Pretreatment haematological laboratory values predict for excessive myelosuppression in patients receiving adjuvant FEC chemotherapy for breast cancer

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Abstract

Background

A predictive model that identifies patients at risk of excessive neutropenia following chemotherapy would be valuable in guiding the use of supportive therapies.

Patients and methods

We conducted a retrospective analysis of 741 patients who had received adjuvant 5-fluorouracil, epirubicin, cyclophosphamide (FEC) chemotherapy for breast cancer. The cause of every schedule alteration was identified. The ability of pretreatment haematological indices to predict for excessive myelosuppression was assessed.

Results

Pretreatment absolute neutrophil count (ANC) and absolute lymphocyte count (ALC) were strongly associated with the risk of neutropenic events (NEs), febrile neutropenia (FN) or receiving suboptimal chemotherapy dose intensity (DI < 85%). The timing and pattern of NEs suggest that they reflect intrinsic chemosensitivity rather than cumulative toxicity and that FN results from chance infection rather than protracted myelosuppression. By combining quintiles on the basis of the rank order of ANC and ALC, we defined five groups of patients with variable risks of NE (18%–52%), DI <85% (9%–36%) and FN (4%–21%).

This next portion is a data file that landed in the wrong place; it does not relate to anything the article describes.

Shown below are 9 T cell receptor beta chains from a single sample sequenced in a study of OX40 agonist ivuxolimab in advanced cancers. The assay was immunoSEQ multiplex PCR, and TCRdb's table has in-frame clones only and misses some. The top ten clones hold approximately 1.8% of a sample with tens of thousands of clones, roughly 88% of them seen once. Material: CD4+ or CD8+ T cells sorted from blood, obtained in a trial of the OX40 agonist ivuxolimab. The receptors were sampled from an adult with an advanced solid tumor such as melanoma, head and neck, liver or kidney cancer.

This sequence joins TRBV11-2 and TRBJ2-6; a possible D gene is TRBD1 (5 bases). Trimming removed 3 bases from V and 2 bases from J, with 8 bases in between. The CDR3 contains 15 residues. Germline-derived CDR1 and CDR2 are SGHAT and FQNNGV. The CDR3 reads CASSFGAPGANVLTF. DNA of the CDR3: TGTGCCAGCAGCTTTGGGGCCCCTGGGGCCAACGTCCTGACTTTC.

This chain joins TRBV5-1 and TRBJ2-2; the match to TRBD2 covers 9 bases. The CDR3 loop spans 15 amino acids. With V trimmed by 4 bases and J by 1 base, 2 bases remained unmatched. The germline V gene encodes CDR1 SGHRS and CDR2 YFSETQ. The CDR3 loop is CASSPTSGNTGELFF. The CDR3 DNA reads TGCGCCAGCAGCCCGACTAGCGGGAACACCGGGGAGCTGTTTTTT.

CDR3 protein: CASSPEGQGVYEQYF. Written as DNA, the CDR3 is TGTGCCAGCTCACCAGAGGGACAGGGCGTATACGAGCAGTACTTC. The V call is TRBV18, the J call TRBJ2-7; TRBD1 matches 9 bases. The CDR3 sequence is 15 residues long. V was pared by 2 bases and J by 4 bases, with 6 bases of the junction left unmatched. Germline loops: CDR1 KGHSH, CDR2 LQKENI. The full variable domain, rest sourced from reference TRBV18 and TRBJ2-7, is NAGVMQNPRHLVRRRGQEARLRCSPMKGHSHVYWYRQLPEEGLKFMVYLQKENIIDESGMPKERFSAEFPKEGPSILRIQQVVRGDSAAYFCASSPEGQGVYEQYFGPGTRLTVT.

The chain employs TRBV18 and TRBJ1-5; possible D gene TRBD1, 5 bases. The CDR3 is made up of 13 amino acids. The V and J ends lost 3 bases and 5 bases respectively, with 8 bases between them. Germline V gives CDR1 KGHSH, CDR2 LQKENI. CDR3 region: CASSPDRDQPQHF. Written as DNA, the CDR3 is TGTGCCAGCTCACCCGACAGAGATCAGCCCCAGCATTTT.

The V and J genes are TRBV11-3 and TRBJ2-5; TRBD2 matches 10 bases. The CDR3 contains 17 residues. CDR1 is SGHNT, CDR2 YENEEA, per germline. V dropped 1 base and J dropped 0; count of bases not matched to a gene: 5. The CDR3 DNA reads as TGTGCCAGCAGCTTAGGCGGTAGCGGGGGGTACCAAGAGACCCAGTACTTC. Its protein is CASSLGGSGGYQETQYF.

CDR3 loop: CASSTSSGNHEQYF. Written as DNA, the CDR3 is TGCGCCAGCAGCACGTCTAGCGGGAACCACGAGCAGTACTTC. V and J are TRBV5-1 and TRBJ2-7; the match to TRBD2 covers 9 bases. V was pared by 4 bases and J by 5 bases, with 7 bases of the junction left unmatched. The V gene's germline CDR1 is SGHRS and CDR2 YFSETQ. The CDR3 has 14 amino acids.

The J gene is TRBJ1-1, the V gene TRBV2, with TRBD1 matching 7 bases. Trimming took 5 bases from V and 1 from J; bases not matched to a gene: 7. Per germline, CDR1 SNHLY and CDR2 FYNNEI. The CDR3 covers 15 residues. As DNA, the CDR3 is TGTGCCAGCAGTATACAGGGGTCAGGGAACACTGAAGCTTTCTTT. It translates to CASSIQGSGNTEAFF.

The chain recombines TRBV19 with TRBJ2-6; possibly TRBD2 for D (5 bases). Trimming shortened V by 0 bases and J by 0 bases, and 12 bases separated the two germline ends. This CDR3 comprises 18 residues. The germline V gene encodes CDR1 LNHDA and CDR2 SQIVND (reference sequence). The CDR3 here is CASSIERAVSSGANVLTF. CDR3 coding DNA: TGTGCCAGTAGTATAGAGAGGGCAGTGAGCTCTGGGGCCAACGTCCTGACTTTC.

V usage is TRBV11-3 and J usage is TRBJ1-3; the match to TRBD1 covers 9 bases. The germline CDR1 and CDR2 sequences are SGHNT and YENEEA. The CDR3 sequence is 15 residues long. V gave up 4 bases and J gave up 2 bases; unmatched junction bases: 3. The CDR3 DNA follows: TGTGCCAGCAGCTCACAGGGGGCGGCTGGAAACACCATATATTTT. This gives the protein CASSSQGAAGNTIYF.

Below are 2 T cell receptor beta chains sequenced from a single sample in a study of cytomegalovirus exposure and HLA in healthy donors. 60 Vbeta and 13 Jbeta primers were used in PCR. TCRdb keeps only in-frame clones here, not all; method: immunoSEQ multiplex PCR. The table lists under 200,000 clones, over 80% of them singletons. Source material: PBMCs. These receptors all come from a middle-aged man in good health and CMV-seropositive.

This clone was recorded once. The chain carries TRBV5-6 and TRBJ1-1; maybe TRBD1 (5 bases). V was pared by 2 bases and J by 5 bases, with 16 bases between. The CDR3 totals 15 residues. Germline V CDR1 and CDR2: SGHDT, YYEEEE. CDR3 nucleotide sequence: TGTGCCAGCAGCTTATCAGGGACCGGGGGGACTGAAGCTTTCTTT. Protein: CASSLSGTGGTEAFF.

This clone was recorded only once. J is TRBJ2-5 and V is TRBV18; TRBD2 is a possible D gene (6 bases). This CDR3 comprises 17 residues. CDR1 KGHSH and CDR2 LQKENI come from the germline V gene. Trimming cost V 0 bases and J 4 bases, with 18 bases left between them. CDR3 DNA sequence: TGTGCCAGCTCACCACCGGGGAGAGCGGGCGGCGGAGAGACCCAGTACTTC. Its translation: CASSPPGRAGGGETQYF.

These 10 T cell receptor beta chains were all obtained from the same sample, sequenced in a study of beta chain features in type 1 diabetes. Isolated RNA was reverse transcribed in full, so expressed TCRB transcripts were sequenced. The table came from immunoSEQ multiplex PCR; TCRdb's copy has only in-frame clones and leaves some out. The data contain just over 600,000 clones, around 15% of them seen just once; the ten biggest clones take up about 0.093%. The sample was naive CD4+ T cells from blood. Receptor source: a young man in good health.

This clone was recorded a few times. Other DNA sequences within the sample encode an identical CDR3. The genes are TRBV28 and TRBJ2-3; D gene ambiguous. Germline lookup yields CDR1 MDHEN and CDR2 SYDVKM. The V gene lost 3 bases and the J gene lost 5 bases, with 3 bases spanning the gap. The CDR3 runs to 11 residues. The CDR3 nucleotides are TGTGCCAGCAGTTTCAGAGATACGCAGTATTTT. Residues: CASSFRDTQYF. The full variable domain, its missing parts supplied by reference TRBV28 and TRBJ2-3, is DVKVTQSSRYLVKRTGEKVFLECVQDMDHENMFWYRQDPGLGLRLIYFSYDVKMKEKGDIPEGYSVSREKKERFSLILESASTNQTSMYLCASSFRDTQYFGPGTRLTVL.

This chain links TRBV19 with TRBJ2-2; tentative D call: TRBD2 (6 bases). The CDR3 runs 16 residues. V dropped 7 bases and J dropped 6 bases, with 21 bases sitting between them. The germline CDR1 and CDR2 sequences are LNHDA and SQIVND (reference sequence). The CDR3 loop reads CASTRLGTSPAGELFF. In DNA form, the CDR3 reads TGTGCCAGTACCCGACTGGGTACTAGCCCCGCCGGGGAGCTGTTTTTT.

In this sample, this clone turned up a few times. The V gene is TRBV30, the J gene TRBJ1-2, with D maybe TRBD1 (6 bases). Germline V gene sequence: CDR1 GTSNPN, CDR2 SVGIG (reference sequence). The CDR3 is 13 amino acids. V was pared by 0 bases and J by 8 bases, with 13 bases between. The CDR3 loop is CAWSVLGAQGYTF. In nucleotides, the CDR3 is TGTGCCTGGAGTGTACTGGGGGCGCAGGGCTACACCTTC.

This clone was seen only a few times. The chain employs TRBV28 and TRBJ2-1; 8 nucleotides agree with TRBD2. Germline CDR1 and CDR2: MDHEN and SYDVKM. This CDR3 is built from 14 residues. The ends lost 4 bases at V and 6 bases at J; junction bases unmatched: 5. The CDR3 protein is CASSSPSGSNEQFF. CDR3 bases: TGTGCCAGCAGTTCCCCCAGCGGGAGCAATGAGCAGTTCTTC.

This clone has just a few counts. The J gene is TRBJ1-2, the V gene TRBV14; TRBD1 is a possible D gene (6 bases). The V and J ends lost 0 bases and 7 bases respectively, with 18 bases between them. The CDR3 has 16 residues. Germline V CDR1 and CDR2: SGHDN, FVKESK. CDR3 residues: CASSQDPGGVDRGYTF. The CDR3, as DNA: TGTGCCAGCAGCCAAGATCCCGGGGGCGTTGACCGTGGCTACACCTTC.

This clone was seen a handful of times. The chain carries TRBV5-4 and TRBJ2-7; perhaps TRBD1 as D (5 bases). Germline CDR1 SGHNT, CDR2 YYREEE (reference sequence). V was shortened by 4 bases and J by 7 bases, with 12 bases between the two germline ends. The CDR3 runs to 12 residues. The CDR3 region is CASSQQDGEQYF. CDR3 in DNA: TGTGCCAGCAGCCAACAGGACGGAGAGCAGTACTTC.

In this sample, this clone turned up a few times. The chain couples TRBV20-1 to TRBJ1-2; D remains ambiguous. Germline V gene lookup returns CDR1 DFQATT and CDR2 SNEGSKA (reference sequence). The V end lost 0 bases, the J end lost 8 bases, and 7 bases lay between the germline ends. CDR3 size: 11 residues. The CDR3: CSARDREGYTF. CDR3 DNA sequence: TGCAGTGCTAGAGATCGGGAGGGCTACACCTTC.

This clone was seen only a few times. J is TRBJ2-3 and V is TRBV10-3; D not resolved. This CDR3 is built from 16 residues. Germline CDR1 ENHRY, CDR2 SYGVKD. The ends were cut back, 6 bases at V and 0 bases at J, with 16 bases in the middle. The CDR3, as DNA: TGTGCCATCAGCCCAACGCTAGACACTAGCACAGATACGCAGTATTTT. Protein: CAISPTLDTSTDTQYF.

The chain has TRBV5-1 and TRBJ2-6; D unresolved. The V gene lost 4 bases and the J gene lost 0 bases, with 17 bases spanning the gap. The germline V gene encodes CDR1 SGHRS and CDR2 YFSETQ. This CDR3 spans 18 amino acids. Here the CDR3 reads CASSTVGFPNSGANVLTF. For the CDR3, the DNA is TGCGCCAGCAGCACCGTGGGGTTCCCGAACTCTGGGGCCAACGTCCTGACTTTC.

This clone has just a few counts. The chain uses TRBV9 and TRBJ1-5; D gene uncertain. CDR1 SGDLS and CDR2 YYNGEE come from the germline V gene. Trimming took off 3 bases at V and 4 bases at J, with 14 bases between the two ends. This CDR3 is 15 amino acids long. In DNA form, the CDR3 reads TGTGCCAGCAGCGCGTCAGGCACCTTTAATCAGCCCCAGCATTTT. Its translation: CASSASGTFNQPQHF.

Conclusions

Pretreatment differential white blood cell count can be used to identify patients at increased risk of significant myelosuppression with FEC chemotherapy. Patients in the highest risk group have a risk of FN >20% and would qualify for primary prophylaxis with granulocyte colony-stimulating factor support under current guidelines.

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